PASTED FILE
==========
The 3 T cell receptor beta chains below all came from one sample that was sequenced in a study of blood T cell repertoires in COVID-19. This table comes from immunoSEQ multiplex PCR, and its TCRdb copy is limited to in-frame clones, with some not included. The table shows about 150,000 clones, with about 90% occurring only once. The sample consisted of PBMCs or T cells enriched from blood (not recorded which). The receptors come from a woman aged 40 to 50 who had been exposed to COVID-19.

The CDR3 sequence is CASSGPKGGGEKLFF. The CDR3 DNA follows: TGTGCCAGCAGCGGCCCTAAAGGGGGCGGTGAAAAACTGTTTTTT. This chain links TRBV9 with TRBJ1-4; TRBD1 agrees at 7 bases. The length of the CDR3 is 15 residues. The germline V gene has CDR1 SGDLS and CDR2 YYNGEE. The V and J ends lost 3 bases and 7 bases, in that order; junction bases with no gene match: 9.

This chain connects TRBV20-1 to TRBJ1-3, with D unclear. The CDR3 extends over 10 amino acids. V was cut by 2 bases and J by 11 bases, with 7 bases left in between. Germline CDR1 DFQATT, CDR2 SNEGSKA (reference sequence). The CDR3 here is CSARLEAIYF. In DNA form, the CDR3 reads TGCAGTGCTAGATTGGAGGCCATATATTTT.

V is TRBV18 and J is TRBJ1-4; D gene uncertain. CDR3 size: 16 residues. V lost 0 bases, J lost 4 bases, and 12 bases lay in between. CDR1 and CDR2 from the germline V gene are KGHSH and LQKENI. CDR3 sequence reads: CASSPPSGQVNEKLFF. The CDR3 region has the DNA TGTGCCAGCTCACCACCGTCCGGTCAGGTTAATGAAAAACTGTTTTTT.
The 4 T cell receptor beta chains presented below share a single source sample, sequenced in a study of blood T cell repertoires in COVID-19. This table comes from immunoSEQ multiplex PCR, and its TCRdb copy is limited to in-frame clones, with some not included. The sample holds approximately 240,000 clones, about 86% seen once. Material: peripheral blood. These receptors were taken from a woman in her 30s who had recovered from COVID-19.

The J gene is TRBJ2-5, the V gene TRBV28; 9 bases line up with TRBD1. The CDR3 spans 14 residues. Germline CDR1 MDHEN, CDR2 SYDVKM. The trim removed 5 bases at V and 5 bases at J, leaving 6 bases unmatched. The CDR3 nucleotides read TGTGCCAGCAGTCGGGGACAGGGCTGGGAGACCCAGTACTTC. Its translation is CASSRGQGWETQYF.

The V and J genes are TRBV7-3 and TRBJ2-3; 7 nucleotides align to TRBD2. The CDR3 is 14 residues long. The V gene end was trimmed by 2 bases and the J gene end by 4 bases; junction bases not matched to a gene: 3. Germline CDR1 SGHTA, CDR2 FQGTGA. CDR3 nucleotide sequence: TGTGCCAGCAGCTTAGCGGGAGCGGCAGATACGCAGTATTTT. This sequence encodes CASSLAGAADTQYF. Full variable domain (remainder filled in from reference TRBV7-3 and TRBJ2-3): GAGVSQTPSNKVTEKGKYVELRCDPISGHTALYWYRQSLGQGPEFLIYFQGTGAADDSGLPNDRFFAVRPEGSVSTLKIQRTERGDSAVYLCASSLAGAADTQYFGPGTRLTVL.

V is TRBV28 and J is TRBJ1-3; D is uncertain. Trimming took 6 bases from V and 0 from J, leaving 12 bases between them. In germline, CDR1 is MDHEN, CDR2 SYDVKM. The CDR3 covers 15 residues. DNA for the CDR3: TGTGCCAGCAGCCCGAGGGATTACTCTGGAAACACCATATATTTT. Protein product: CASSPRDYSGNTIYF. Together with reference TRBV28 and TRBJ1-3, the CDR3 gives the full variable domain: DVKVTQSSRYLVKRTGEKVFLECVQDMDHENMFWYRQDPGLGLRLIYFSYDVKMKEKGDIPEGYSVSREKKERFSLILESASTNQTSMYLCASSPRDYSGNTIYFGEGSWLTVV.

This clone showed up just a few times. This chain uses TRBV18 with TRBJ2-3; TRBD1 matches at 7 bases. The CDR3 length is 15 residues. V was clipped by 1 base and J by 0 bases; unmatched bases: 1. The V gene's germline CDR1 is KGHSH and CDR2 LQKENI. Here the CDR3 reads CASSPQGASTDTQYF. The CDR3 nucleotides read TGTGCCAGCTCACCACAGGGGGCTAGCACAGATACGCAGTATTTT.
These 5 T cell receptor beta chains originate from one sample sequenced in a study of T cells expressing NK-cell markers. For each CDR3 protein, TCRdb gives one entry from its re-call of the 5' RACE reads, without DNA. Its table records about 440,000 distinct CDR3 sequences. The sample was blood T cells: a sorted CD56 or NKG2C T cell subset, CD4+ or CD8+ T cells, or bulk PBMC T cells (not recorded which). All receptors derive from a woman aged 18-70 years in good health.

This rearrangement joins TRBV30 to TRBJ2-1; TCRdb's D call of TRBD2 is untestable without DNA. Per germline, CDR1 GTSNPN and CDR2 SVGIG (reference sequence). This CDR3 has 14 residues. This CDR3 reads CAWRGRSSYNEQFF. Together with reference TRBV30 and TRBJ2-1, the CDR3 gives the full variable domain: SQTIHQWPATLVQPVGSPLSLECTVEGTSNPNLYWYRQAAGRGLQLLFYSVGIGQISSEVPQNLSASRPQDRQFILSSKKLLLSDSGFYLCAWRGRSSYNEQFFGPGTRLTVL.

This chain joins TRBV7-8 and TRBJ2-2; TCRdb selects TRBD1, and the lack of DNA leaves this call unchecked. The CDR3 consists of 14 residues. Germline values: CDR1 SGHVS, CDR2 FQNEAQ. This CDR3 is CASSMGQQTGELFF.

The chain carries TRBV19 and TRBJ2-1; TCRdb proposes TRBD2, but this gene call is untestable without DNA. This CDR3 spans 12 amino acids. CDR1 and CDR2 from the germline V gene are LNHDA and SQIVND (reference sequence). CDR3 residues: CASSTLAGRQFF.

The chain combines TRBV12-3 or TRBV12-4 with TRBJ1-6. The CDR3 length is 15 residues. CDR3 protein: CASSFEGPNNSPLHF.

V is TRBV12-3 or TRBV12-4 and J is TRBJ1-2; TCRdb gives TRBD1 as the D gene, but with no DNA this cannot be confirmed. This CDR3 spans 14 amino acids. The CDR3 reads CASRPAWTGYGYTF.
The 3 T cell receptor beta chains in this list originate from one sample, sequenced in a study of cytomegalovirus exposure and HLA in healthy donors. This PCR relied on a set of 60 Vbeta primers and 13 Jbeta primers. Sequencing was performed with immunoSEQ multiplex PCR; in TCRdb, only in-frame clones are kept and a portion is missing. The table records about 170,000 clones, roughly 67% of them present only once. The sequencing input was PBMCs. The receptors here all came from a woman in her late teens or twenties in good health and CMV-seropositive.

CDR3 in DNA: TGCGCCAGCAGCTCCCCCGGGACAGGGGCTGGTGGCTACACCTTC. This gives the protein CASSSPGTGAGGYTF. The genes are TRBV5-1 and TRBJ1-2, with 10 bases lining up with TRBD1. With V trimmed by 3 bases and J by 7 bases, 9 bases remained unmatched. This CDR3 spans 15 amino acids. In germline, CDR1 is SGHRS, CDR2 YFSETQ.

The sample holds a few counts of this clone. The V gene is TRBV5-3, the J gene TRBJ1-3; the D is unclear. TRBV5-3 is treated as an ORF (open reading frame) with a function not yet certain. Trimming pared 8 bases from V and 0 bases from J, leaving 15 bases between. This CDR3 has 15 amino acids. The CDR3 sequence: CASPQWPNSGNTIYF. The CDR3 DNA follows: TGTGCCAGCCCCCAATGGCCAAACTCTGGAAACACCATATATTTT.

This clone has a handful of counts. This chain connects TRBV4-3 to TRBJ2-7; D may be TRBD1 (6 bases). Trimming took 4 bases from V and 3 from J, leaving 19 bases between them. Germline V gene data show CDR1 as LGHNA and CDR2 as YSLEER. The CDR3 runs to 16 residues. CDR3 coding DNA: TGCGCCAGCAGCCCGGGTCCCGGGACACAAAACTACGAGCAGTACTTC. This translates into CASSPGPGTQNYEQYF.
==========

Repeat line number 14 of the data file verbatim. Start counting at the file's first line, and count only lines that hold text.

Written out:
The chain combines TRBV12-3 or TRBV12-4 with TRBJ1-6. The CDR3 length is 15 residues. CDR3 protein: CASSFEGPNNSPLHF.